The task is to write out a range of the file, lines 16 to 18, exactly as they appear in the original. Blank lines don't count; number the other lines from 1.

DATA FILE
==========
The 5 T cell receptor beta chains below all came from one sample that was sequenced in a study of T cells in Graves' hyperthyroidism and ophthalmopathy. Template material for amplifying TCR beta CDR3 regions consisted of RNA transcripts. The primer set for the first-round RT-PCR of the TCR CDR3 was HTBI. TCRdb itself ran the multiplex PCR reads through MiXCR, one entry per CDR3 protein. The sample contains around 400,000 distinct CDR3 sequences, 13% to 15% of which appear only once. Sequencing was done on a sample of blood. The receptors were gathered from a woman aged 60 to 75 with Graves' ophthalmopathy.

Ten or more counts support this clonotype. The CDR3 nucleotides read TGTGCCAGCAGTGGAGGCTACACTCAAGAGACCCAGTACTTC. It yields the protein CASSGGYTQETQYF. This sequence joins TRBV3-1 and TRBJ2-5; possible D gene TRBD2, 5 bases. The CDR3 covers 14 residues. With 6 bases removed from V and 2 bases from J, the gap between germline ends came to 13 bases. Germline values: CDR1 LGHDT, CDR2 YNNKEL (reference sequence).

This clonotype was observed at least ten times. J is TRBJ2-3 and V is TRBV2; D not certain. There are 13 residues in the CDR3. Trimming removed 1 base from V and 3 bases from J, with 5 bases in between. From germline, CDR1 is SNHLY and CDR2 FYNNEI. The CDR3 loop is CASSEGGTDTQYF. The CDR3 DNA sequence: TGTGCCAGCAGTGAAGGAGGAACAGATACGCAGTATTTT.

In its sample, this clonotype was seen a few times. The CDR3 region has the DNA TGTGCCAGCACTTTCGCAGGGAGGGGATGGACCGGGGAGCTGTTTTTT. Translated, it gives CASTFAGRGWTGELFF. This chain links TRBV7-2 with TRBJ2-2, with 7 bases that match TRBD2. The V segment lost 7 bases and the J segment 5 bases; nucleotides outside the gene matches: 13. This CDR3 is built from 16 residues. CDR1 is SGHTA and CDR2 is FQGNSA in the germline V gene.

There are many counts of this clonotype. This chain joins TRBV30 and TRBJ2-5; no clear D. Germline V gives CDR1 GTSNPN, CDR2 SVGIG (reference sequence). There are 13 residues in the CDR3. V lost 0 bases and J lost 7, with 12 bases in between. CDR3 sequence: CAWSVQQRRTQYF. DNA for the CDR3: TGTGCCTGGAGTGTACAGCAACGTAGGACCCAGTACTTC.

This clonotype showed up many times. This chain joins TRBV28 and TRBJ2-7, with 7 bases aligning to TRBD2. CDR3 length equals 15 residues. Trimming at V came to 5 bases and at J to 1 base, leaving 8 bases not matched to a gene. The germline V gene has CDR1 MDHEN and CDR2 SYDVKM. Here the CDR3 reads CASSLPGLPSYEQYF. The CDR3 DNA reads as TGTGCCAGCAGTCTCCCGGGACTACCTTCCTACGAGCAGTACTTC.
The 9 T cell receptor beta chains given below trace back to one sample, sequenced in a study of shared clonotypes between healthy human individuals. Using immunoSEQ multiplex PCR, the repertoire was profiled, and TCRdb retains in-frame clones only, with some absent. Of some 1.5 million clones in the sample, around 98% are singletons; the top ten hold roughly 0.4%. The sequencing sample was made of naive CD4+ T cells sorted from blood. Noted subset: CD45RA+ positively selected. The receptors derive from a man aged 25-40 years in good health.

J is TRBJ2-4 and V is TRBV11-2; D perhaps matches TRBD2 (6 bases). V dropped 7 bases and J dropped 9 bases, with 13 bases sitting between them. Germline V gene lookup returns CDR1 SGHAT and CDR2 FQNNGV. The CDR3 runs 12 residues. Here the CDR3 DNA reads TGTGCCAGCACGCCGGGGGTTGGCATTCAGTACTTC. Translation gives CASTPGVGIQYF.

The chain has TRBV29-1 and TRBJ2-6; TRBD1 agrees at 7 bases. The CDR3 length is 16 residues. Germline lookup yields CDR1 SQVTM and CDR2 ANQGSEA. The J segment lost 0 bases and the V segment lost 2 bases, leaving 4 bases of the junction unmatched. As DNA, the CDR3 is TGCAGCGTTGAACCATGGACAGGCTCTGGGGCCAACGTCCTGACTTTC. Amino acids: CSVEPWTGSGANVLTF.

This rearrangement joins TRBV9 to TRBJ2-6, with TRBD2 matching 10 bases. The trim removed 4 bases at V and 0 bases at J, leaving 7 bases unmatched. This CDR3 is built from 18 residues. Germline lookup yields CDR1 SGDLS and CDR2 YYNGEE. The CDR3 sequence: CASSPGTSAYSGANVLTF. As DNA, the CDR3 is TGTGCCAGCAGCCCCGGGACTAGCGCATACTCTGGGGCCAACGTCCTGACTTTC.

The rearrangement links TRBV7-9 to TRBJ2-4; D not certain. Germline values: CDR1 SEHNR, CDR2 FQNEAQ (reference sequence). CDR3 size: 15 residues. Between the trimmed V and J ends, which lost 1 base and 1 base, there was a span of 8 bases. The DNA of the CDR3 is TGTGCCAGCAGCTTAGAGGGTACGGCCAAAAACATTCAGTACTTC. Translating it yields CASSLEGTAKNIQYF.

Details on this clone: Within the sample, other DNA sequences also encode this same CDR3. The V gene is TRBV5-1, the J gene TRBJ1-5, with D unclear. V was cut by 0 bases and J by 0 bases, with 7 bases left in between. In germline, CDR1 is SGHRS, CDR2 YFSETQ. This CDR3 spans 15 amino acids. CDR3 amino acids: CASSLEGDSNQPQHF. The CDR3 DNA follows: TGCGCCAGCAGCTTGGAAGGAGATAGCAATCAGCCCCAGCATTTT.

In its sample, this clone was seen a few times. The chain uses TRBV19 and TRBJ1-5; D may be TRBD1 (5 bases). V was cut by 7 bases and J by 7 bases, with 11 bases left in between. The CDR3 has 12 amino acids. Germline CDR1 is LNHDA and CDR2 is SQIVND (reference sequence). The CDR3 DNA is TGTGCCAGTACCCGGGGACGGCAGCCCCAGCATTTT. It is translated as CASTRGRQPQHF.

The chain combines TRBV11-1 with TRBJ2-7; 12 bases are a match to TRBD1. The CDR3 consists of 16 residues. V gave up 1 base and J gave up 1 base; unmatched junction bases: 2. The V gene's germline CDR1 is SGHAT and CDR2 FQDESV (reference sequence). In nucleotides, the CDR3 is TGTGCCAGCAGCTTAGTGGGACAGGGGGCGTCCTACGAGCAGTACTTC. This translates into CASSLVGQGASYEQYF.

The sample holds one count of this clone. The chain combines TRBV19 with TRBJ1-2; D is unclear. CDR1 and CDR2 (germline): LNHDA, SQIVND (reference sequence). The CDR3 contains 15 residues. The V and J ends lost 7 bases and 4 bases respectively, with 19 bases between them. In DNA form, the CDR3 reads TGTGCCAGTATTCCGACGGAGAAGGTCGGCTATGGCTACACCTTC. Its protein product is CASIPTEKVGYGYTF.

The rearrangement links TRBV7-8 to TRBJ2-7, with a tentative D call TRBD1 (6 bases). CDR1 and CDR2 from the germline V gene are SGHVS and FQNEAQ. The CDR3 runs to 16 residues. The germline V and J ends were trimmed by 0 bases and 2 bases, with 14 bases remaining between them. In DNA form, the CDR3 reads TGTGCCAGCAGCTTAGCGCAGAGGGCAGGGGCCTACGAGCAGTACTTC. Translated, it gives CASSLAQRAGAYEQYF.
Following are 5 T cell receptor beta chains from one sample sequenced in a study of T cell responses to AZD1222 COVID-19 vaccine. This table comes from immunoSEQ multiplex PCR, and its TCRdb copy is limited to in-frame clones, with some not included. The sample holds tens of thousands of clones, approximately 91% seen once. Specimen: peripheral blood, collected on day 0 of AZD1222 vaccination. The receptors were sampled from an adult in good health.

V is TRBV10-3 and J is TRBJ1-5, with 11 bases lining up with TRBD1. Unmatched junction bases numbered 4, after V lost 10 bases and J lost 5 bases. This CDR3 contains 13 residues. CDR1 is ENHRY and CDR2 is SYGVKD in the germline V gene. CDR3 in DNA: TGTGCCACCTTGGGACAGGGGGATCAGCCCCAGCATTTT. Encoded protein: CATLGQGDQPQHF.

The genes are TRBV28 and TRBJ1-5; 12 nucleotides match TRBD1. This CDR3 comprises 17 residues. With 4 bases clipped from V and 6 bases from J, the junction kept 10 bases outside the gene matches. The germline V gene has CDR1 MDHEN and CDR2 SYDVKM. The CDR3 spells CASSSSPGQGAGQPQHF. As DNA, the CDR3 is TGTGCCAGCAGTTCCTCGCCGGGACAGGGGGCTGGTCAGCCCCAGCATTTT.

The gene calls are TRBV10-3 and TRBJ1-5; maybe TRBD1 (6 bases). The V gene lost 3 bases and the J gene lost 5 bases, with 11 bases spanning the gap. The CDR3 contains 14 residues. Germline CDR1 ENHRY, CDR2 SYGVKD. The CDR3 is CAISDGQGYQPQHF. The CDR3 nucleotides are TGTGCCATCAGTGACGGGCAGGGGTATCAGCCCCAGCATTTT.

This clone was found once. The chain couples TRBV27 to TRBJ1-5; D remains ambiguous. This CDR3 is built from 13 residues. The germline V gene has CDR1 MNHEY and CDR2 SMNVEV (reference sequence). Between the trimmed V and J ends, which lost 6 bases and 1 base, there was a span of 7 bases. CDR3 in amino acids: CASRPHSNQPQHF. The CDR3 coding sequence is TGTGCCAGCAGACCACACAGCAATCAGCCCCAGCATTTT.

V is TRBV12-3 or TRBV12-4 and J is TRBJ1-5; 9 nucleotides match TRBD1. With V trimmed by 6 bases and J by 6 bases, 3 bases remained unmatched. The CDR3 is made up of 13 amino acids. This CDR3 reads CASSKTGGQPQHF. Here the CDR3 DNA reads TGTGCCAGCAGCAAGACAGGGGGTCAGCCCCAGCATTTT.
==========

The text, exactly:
The rearrangement links TRBV7-8 to TRBJ2-7, with a tentative D call TRBD1 (6 bases). CDR1 and CDR2 from the germline V gene are SGHVS and FQNEAQ. The CDR3 runs to 16 residues. The germline V and J ends were trimmed by 0 bases and 2 bases, with 14 bases remaining between them. In DNA form, the CDR3 reads TGTGCCAGCAGCTTAGCGCAGAGGGCAGGGGCCTACGAGCAGTACTTC. Translated, it gives CASSLAQRAGAYEQYF.
Following are 5 T cell receptor beta chains from one sample sequenced in a study of T cell responses to AZD1222 COVID-19 vaccine. This table comes from immunoSEQ multiplex PCR, and its TCRdb copy is limited to in-frame clones, with some not included. The sample holds tens of thousands of clones, approximately 91% seen once. Specimen: peripheral blood, collected on day 0 of AZD1222 vaccination. The receptors were sampled from an adult in good health.

V is TRBV10-3 and J is TRBJ1-5, with 11 bases lining up with TRBD1. Unmatched junction bases numbered 4, after V lost 10 bases and J lost 5 bases. This CDR3 contains 13 residues. CDR1 is ENHRY and CDR2 is SYGVKD in the germline V gene. CDR3 in DNA: TGTGCCACCTTGGGACAGGGGGATCAGCCCCAGCATTTT. Encoded protein: CATLGQGDQPQHF.